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An Update on Enrichr, Software, Investing etc.

Enrichr - Pursuing Success

A few things have happened lately. One is that the Daily Press is running an article on bloggers and apparently I’m going to be featured. I had a phone interview and the photographer came over and took pictures of me standing by my computer :).

We decided to change the name of the Community of Success (mentioned below) to Enrichr – Pursuing Success. The main reason for the change is that we (there are three of us running the site) decided that Community of Success sounds, for lack of a better word, nerdy. Enrichr is a play on Flickr (obviously) and is a pretty good representation of the purpose of the site–to enrich people’s lives through providing knowledge and motivation.

I’ve also started documenting my efforts to find an investment property on that website.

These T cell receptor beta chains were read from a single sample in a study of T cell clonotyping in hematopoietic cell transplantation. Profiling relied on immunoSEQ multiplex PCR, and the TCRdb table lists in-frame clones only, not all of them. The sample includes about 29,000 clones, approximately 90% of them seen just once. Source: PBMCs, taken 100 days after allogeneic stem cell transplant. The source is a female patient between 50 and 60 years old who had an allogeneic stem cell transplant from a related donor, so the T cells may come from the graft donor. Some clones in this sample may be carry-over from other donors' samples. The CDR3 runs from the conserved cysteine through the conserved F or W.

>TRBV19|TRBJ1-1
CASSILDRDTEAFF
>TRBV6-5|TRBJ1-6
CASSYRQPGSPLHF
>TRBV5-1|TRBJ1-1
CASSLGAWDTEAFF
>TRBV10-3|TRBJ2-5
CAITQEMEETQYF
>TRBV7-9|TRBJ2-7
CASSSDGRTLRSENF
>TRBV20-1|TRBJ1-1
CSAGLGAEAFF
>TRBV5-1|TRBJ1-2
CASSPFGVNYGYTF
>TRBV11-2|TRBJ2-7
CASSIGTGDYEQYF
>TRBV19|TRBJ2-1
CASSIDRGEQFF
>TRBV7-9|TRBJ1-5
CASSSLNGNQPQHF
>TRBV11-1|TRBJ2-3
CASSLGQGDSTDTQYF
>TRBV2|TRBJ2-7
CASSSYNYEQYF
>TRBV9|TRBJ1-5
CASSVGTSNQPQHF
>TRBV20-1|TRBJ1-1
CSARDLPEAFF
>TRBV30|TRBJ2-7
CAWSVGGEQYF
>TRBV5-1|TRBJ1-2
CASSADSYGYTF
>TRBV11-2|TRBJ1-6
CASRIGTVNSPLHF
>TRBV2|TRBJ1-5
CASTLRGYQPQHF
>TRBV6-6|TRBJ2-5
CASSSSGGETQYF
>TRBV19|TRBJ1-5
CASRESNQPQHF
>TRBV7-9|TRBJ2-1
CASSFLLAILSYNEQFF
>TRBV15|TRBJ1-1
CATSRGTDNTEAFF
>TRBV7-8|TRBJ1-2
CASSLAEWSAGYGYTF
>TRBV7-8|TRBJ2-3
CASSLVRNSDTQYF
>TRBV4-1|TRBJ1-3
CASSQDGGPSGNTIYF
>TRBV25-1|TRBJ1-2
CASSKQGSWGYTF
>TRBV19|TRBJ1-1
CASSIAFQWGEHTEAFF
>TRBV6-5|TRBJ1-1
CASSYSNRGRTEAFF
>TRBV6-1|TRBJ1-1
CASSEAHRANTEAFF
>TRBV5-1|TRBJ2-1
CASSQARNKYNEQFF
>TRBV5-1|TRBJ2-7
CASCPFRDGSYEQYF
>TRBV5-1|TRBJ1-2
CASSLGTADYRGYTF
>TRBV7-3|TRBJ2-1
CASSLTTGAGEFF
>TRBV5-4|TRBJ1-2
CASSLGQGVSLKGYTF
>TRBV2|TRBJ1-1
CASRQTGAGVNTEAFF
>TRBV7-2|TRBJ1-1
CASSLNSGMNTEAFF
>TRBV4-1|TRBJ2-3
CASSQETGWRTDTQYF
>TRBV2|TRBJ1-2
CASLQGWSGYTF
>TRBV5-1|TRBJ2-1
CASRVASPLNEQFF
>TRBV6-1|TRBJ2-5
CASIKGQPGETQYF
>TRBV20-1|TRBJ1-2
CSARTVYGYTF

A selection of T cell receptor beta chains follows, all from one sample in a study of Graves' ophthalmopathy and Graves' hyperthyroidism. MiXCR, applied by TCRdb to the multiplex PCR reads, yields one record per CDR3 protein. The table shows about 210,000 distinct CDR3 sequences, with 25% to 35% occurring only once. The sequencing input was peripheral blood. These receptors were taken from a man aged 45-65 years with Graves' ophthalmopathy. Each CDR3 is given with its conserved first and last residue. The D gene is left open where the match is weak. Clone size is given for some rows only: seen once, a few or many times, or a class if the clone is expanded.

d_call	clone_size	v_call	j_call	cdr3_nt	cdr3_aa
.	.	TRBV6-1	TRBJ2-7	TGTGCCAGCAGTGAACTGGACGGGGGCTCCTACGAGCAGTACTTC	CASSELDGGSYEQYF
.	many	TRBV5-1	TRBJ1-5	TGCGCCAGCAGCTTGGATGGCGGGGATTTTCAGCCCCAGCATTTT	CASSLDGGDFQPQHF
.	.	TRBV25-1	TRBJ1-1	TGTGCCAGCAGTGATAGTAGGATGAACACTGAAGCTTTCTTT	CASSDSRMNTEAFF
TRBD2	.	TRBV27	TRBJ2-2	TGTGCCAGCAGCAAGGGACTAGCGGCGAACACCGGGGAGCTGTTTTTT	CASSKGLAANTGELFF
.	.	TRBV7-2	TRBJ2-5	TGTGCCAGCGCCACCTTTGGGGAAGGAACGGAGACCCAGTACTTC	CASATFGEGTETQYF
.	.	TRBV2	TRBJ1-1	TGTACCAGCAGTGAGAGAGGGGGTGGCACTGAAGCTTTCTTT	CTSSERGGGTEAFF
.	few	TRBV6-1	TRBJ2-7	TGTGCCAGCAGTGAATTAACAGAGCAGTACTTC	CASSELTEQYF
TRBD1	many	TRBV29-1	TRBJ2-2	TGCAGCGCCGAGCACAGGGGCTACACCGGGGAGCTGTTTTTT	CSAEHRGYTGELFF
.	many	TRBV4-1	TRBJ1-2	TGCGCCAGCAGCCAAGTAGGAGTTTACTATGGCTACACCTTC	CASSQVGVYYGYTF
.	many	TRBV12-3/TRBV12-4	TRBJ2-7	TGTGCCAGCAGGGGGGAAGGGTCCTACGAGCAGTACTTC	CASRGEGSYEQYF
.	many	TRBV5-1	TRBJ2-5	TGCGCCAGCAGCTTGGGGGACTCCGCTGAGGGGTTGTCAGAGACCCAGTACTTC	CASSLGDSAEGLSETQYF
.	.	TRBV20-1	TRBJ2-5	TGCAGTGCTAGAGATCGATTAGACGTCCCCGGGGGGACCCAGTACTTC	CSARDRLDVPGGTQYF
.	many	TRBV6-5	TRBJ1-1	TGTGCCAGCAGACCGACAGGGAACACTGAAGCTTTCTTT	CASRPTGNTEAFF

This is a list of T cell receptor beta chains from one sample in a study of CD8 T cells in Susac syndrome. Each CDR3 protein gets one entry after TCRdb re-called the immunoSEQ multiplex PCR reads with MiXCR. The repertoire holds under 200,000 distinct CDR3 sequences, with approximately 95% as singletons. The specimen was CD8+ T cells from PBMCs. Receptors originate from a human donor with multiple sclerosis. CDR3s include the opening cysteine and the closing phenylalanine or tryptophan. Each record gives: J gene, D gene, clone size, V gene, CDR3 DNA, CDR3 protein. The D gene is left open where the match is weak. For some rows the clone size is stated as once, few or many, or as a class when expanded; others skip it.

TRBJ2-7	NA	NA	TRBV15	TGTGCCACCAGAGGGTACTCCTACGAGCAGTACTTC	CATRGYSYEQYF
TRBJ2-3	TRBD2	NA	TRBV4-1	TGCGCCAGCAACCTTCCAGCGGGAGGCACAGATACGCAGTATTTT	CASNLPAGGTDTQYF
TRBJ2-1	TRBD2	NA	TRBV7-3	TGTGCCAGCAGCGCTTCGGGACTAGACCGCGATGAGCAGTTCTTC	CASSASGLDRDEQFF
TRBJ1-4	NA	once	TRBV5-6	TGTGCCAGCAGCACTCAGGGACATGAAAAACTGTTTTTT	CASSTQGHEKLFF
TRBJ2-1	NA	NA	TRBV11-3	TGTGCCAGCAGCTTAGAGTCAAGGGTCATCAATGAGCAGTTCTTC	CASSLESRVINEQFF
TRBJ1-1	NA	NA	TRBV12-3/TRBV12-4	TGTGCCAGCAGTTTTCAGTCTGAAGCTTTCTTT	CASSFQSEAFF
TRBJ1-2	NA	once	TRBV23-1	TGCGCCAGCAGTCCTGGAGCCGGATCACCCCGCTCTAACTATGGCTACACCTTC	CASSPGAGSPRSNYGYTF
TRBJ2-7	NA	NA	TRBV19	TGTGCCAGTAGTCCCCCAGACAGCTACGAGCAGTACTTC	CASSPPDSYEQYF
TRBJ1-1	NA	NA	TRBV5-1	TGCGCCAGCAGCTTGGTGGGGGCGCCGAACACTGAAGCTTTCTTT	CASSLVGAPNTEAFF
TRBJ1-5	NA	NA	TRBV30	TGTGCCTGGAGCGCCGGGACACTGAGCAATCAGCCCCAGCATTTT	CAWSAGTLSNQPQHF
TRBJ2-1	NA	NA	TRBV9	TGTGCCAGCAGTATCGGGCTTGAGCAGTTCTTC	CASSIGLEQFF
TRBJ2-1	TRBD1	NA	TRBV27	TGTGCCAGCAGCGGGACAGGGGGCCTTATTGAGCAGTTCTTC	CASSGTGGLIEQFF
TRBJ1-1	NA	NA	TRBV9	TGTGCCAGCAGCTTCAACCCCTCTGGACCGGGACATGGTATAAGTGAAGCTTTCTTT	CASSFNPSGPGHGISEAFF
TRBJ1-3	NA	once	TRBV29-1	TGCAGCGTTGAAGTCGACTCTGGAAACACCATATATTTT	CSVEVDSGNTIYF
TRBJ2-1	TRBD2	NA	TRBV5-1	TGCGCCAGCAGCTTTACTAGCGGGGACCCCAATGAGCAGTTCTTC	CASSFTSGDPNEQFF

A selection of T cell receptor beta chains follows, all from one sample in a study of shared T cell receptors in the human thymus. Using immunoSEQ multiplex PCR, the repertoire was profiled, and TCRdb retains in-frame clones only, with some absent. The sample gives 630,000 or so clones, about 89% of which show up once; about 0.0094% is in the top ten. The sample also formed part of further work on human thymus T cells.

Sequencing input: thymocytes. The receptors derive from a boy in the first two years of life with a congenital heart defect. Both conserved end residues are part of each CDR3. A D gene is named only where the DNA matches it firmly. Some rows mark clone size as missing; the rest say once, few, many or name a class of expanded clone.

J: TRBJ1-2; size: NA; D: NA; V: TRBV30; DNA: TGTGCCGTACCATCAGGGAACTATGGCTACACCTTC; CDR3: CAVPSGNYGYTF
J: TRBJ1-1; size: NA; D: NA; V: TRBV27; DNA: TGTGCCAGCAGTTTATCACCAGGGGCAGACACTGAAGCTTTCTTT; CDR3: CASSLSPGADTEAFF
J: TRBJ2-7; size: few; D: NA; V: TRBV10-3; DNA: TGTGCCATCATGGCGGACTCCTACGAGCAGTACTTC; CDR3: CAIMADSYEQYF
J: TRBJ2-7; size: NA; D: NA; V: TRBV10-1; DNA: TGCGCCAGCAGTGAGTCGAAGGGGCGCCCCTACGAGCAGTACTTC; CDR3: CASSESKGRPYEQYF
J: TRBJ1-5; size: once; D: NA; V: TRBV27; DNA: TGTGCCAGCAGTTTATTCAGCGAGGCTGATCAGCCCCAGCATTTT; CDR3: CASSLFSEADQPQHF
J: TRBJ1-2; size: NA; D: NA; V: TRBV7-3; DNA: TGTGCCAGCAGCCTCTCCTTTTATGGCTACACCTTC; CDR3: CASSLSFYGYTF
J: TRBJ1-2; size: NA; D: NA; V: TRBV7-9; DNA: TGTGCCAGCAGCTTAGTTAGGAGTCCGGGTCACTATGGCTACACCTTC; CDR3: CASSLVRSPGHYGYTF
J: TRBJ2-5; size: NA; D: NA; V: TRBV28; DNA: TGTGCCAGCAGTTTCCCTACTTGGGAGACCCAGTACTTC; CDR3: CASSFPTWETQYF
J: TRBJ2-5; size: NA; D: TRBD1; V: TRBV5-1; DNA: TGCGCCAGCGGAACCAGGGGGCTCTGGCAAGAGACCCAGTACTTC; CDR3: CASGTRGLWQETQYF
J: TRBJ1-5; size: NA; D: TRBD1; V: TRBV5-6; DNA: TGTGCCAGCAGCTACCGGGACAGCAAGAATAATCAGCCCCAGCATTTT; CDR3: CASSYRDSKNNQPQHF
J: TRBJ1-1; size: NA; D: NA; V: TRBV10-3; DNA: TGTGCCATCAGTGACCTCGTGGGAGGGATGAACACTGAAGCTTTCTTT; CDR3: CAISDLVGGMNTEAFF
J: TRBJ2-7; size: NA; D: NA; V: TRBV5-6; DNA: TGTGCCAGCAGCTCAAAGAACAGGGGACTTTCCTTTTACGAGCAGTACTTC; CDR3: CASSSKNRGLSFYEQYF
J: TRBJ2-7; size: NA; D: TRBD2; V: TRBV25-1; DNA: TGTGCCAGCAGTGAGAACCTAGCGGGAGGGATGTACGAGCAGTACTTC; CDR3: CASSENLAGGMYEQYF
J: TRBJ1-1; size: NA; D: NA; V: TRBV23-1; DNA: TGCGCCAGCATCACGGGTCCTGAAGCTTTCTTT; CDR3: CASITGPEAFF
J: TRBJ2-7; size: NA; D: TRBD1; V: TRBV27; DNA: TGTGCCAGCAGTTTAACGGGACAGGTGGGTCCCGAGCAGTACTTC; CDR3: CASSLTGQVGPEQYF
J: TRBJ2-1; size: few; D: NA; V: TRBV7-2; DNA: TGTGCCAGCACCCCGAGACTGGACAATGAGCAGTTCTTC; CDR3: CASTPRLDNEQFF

I’ll take this chance to write about some good software I’ve found lately too:

1. MediaCentral – a program similar to Front Row but in my opinion better. It uses Spotlight to find media anywhere on your hard drive.

2. MP3 Trimmer – fully featured shareware with nag screens to merge mp3′s (or spilt them). I sometimes end up with audiobooks I’ve ripped from CD that are in a million files. This program rejoins them nicely. I also recently discovered you can join them in iTunes before importing them by going to Advanced > Join CD Tracks if you have them all selected.

3. Colibri – The real Quicksilver for Windows? Doubtful, but at least it looks similar. Free.

4. Loudblog – Very cool PHP software for podcasting. With Loudbot it can also be integrated with other blog software.